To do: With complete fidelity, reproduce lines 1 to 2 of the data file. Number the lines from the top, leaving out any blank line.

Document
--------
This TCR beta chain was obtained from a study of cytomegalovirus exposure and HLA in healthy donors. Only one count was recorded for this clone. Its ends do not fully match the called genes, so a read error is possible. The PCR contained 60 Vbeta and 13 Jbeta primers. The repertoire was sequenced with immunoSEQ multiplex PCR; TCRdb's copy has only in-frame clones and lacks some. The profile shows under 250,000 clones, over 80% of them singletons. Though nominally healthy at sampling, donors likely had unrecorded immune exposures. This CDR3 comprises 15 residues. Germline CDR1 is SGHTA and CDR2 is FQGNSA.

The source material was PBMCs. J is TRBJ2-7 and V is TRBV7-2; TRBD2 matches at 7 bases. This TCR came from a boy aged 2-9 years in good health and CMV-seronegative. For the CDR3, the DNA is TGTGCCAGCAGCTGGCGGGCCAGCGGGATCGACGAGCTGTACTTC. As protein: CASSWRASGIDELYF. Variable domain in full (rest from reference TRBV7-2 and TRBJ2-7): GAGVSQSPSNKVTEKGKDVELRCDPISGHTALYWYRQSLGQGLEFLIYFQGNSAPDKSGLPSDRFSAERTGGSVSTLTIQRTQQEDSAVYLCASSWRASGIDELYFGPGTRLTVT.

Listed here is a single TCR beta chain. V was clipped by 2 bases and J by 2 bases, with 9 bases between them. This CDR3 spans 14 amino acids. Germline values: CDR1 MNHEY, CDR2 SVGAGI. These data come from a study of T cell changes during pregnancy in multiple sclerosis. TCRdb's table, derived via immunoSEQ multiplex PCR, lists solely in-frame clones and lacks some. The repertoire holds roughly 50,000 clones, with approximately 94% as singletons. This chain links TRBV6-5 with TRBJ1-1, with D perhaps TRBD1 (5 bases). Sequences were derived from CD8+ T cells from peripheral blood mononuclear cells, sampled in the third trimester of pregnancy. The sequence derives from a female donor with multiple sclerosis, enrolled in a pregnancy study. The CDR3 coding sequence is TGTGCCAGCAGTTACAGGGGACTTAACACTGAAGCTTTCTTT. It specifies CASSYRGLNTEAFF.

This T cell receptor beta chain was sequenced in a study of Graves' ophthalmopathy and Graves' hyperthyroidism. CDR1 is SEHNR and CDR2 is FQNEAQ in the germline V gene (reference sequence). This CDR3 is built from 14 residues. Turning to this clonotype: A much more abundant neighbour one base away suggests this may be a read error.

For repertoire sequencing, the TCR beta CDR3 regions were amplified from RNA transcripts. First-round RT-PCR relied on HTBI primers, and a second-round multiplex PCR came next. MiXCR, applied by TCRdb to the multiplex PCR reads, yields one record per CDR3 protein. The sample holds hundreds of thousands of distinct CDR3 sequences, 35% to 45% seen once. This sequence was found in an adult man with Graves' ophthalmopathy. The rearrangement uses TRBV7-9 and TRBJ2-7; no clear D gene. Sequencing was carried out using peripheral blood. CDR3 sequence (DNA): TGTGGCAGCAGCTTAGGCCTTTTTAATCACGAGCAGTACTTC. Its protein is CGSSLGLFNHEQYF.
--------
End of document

This TCR beta chain was obtained from a study of cytomegalovirus exposure and HLA in healthy donors. Only one count was recorded for this clone. Its ends do not fully match the called genes, so a read error is possible. The PCR contained 60 Vbeta and 13 Jbeta primers. The repertoire was sequenced with immunoSEQ multiplex PCR; TCRdb's copy has only in-frame clones and lacks some. The profile shows under 250,000 clones, over 80% of them singletons. Though nominally healthy at sampling, donors likely had unrecorded immune exposures. This CDR3 comprises 15 residues. Germline CDR1 is SGHTA and CDR2 is FQGNSA.

The source material was PBMCs. J is TRBJ2-7 and V is TRBV7-2; TRBD2 matches at 7 bases. This TCR came from a boy aged 2-9 years in good health and CMV-seronegative. For the CDR3, the DNA is TGTGCCAGCAGCTGGCGGGCCAGCGGGATCGACGAGCTGTACTTC. As protein: CASSWRASGIDELYF. Variable domain in full (rest from reference TRBV7-2 and TRBJ2-7): GAGVSQSPSNKVTEKGKDVELRCDPISGHTALYWYRQSLGQGLEFLIYFQGNSAPDKSGLPSDRFSAERTGGSVSTLTIQRTQQEDSAVYLCASSWRASGIDELYFGPGTRLTVT.